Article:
For example, Call of Duty or Battlefield both offer something – regardless, in this instance, of whether the substance is actually worthwhile – as far as a narrative. But how many gamers actually buy a Call of Duty or a Battlefield for the story? Most gamers, I would wager, seek the fast action, extremely fun, and addicting gameplay of the franchises’ popular multiplayer. In essence, multiplayer has become the cell phones or search engines of the gaming community. For what it is, multiplayer offers excellent value for your dollar – just as Google saves time on that research paper. Multiplayer requires minimal thinking, relying on quick reflexes or modded controllers for the success gamers seek. Likewise, search engines require minimal thinking or skills, needing only the ability to string letters together on a keyboard.

Battlefield Glitch

Of course, these are both gross hyperbole for their respective situations, but the trend I have seen in the youth I work with is frightening. As I wrote in my Death by Game Show review, I live in an America where, as the presidential election fast approaches, and the primaries reach their terminus, voters may have to choose between Donald Trump and Hillary Clinton. I live in a world where students don’t know where other countries are (or, sometimes, what they are), a place where Rosa Parks is forgotten or the Holocaust is ridiculed. We vilify educators and celebrate the likes of Justin Bieber. We are okay with watching Bruce Jenner become Caitlyn Jenner and ignoring those who truly struggle in the transgender community. The mass consumers believe that the production companies of shows like I am Cait actually give a shit about the ‘communities they seek to help’. If one of these shows had low ratings, you’d better believe it’d be cut without remorse. (Note: my fiancé was interested in watching I am Cait, so I have seen the majority of the first season. I am not making assumptions). Corporate television is feeding on the actual sympathy of its viewers when airing shows like these. And misrepresented shows like Bo Burnham’s Zack Stone is Gonna Be Famous, a witty and biting satire on our culture – shows with actual purpose – are canceled after a season, leaving Teen Wolf and Awkward to play in their stead.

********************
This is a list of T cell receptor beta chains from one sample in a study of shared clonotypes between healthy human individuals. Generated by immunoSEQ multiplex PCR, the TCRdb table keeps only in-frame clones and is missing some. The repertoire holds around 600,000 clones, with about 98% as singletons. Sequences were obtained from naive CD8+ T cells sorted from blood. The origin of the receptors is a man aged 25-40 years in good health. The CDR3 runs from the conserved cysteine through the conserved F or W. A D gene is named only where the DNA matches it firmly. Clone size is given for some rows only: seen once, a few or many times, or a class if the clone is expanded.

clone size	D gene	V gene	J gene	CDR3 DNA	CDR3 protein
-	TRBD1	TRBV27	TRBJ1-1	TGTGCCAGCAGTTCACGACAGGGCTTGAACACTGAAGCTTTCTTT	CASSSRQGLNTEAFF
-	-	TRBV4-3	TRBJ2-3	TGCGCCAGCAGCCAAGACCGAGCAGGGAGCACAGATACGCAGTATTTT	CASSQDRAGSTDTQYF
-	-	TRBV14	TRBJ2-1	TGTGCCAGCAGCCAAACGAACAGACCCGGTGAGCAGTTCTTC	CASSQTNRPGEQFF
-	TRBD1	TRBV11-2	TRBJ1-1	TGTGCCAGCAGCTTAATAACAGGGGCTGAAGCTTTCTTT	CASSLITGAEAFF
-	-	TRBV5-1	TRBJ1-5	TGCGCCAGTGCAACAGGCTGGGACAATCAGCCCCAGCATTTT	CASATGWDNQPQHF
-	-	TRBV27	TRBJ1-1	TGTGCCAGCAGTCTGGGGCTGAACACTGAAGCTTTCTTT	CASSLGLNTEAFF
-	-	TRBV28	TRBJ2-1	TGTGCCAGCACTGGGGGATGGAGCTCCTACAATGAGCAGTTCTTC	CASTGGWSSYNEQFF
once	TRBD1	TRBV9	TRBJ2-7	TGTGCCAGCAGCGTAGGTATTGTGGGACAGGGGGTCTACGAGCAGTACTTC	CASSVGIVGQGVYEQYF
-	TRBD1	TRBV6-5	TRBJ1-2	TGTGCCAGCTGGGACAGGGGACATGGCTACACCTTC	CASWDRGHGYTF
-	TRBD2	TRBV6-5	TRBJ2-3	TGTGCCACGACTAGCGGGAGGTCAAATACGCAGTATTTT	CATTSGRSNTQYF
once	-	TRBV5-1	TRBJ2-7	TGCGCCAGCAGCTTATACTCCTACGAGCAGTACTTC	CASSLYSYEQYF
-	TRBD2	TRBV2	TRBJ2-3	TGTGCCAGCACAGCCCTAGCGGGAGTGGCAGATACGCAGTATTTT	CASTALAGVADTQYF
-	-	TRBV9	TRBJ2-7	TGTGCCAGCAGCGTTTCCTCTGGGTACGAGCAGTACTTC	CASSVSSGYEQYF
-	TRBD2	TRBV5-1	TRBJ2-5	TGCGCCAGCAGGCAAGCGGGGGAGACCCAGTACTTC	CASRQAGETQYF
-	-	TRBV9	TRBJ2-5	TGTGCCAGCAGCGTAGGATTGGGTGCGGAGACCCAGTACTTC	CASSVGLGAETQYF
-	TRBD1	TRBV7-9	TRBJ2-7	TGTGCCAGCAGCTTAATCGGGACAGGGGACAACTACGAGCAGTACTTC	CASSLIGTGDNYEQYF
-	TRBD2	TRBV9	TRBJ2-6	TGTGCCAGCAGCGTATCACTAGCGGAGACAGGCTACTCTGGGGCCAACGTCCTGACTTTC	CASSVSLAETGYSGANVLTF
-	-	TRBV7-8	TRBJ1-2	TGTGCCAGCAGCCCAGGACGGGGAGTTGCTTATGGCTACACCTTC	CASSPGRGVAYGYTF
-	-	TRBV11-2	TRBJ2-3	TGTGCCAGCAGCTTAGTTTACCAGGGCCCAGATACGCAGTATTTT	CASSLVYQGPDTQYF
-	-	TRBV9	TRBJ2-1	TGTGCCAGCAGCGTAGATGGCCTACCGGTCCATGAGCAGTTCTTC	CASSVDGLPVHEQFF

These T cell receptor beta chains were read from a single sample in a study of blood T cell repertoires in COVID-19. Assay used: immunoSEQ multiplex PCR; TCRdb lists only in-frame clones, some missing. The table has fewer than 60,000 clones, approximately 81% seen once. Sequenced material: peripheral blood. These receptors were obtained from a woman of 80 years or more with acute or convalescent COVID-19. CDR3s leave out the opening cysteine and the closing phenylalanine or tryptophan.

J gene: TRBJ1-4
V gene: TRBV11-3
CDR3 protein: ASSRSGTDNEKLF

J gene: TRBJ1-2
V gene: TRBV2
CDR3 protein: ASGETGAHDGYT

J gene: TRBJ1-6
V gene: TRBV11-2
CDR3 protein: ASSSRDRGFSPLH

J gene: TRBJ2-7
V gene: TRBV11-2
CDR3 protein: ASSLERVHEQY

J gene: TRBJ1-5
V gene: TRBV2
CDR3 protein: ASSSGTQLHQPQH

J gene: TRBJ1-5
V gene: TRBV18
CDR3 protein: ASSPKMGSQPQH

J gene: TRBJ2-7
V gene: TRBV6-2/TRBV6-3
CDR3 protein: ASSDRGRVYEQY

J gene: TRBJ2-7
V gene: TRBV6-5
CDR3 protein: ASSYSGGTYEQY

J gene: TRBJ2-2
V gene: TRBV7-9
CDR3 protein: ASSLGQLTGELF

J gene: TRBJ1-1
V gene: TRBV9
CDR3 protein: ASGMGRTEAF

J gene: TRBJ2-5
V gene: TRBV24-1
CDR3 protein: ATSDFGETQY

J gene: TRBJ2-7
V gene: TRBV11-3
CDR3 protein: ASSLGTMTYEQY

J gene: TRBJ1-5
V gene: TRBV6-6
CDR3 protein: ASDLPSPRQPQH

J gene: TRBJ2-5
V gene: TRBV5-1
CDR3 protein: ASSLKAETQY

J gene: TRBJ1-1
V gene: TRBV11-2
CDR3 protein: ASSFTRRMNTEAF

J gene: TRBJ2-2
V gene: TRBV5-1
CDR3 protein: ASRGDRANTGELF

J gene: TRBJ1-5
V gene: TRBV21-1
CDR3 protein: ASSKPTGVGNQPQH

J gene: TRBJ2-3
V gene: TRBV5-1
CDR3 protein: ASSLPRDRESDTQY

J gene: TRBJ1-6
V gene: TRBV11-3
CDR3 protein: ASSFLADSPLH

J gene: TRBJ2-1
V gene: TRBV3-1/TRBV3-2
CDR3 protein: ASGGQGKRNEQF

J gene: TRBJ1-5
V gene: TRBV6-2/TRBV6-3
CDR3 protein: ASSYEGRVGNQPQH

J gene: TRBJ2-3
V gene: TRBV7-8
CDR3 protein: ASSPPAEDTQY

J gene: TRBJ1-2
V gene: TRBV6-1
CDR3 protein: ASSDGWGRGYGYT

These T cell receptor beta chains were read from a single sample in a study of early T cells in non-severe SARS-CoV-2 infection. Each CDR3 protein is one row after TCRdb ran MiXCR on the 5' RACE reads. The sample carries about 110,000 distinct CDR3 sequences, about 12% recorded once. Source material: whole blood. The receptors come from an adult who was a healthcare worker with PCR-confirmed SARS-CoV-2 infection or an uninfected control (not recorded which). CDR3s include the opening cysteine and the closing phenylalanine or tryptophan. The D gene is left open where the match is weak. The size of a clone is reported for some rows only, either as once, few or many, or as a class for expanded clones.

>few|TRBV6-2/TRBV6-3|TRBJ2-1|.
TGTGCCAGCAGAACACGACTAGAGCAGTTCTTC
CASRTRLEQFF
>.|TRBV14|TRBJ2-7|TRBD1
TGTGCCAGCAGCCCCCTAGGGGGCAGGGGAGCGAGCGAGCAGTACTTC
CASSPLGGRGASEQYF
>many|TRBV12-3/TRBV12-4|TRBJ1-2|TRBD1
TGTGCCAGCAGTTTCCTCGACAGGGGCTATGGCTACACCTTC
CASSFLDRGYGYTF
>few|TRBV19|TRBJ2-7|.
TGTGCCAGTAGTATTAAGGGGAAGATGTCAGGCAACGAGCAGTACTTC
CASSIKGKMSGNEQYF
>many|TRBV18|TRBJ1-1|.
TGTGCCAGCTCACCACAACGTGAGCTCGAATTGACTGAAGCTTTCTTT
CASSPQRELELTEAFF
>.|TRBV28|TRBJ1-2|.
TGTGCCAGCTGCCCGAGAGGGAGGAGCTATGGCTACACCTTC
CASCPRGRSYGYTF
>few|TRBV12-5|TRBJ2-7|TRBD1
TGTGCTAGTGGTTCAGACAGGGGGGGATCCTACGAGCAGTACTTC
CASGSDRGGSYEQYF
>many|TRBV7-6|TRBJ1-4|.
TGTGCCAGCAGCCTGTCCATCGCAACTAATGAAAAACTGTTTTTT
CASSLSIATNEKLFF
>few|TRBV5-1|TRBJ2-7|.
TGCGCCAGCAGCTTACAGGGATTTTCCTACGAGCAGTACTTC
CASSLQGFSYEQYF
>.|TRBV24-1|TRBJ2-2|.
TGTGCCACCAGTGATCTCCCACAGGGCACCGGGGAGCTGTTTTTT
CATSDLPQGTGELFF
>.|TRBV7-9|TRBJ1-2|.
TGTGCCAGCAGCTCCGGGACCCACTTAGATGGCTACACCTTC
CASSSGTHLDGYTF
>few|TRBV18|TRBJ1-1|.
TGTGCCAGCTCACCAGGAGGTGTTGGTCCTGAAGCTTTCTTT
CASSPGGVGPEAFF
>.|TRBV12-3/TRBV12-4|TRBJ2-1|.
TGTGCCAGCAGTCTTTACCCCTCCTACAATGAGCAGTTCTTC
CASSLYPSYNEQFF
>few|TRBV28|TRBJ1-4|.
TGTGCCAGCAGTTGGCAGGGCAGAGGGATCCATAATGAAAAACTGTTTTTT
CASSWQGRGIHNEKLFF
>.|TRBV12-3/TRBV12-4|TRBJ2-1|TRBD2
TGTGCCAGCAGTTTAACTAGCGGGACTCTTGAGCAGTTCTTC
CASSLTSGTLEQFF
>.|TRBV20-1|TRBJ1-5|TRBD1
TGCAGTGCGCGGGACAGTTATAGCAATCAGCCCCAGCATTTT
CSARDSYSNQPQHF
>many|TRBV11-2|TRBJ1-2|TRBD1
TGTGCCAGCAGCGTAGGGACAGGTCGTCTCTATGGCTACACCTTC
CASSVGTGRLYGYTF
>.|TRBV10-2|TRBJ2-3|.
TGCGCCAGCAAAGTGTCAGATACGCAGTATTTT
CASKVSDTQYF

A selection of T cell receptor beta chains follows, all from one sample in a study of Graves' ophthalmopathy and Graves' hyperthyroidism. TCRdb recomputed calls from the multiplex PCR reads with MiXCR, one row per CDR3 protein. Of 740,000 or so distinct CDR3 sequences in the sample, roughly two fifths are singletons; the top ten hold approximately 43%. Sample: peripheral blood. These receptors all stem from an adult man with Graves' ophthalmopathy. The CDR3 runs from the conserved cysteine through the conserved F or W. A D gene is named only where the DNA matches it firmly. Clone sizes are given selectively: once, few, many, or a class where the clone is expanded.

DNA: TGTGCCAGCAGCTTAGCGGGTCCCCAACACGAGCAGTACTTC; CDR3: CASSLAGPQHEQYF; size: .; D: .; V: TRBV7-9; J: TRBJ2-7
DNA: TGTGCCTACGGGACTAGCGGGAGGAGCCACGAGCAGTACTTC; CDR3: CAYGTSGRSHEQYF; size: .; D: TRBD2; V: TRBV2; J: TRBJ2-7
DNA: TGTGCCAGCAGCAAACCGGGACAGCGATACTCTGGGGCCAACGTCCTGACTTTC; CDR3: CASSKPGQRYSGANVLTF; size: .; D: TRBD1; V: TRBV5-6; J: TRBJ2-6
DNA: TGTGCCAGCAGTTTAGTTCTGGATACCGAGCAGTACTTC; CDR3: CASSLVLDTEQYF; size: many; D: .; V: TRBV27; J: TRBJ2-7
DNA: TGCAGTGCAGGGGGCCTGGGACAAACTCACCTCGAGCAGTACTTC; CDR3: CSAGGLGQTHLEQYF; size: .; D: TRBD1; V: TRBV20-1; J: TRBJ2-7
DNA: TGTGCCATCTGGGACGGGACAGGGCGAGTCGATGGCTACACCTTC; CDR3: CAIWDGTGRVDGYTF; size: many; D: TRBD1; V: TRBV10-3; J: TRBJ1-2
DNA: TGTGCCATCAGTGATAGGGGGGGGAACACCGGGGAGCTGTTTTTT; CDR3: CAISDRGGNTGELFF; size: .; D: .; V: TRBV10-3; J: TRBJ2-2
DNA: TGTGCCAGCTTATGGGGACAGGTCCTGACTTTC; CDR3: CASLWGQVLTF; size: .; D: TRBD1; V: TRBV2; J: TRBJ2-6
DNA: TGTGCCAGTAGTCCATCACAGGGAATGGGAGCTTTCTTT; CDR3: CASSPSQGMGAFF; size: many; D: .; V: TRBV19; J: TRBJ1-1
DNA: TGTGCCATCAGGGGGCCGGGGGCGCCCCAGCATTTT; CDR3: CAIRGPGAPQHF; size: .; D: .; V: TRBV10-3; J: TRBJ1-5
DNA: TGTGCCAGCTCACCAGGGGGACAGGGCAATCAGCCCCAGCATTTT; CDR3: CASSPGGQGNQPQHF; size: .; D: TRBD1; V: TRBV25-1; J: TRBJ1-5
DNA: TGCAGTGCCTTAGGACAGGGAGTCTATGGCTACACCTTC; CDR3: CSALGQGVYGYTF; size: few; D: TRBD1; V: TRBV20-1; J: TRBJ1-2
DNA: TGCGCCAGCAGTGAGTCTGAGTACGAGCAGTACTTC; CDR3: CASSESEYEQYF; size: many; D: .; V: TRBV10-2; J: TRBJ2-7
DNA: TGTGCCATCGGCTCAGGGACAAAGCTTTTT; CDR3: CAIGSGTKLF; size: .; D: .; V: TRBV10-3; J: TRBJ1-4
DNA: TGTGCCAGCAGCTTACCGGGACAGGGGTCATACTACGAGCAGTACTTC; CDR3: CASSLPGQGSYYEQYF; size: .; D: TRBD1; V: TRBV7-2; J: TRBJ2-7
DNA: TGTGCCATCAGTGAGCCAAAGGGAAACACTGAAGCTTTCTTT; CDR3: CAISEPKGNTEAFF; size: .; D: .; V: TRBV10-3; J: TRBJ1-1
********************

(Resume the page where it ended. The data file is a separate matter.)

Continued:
If you’ve made it to the end of this article, I commend you. Whether you agree with me is irrelevant. What is important is that you’ve put the effort into thinking about what I’m writing. If you disagree, you most likely have a well thought out response (I hope, else you prove my point). If you agree, you most likely have your well thought out reasons. I’m not asking you to share my view on our state of affairs. I don’t care if you’re a democrat or republican, if you’re straight or gay. I don’t care what color your skin is or if you biologically need to be the opposite sex. I have no reason or right to judge you based on your own needs or desires. I am simply asking you to think. Expand your horizons. The next time you want to play Call of Duty multiplayer, try out a story driven RPG instead; or, if you want to play an FPS, try out a title from the Bioshock series. The next time you want to ask Google or Siri a question, try deducing the answer based on what you know. If you feel indignant because this article offended you, consider why. I can’t give you the answers.

A man chooses

Should our world be able to live with an open, thinking mind, I wonder how many of our problems would cease to exist?